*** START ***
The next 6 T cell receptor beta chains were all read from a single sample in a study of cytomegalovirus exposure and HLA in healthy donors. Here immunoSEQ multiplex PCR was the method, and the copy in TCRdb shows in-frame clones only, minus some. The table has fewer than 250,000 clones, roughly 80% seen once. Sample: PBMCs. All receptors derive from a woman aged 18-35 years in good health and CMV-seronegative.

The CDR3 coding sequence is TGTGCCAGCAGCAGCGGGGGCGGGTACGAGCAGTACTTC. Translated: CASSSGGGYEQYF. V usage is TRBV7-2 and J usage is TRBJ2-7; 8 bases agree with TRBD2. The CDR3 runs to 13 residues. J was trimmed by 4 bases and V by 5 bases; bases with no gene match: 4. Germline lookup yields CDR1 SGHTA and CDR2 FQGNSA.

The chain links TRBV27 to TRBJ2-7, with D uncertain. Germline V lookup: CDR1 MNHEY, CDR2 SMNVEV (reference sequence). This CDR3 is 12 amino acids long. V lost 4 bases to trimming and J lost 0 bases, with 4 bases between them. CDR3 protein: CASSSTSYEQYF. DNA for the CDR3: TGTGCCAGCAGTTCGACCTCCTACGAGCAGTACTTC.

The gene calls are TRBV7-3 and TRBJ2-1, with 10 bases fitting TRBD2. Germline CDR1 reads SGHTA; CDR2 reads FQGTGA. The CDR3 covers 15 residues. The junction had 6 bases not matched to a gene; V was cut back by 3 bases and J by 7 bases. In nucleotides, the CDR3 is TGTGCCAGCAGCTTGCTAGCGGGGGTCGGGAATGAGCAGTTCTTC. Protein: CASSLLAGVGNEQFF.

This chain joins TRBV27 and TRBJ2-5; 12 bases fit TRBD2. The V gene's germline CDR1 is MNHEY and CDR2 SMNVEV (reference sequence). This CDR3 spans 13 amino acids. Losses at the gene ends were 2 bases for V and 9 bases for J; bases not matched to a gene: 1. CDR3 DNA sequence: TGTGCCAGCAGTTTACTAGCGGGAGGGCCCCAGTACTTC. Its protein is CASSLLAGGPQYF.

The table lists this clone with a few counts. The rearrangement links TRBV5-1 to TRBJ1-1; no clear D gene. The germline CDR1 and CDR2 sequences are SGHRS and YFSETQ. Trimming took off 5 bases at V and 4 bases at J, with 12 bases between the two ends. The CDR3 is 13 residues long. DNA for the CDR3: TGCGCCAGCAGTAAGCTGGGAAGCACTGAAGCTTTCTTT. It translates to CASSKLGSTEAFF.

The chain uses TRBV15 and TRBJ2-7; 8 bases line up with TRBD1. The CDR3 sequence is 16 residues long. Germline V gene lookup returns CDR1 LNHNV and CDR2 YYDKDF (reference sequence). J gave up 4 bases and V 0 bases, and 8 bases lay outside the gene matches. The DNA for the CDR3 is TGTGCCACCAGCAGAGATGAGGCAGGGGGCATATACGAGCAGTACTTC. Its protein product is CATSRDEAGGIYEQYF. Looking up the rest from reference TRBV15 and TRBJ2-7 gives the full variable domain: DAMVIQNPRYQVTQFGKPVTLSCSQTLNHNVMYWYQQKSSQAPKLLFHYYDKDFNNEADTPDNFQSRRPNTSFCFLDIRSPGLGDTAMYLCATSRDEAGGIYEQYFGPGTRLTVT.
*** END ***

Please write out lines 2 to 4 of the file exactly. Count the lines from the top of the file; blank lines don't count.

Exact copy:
The CDR3 coding sequence is TGTGCCAGCAGCAGCGGGGGCGGGTACGAGCAGTACTTC. Translated: CASSSGGGYEQYF. V usage is TRBV7-2 and J usage is TRBJ2-7; 8 bases agree with TRBD2. The CDR3 runs to 13 residues. J was trimmed by 4 bases and V by 5 bases; bases with no gene match: 4. Germline lookup yields CDR1 SGHTA and CDR2 FQGNSA.

The chain links TRBV27 to TRBJ2-7, with D uncertain. Germline V lookup: CDR1 MNHEY, CDR2 SMNVEV (reference sequence). This CDR3 is 12 amino acids long. V lost 4 bases to trimming and J lost 0 bases, with 4 bases between them. CDR3 protein: CASSSTSYEQYF. DNA for the CDR3: TGTGCCAGCAGTTCGACCTCCTACGAGCAGTACTTC.

The gene calls are TRBV7-3 and TRBJ2-1, with 10 bases fitting TRBD2. Germline CDR1 reads SGHTA; CDR2 reads FQGTGA. The CDR3 covers 15 residues. The junction had 6 bases not matched to a gene; V was cut back by 3 bases and J by 7 bases. In nucleotides, the CDR3 is TGTGCCAGCAGCTTGCTAGCGGGGGTCGGGAATGAGCAGTTCTTC. Protein: CASSLLAGVGNEQFF.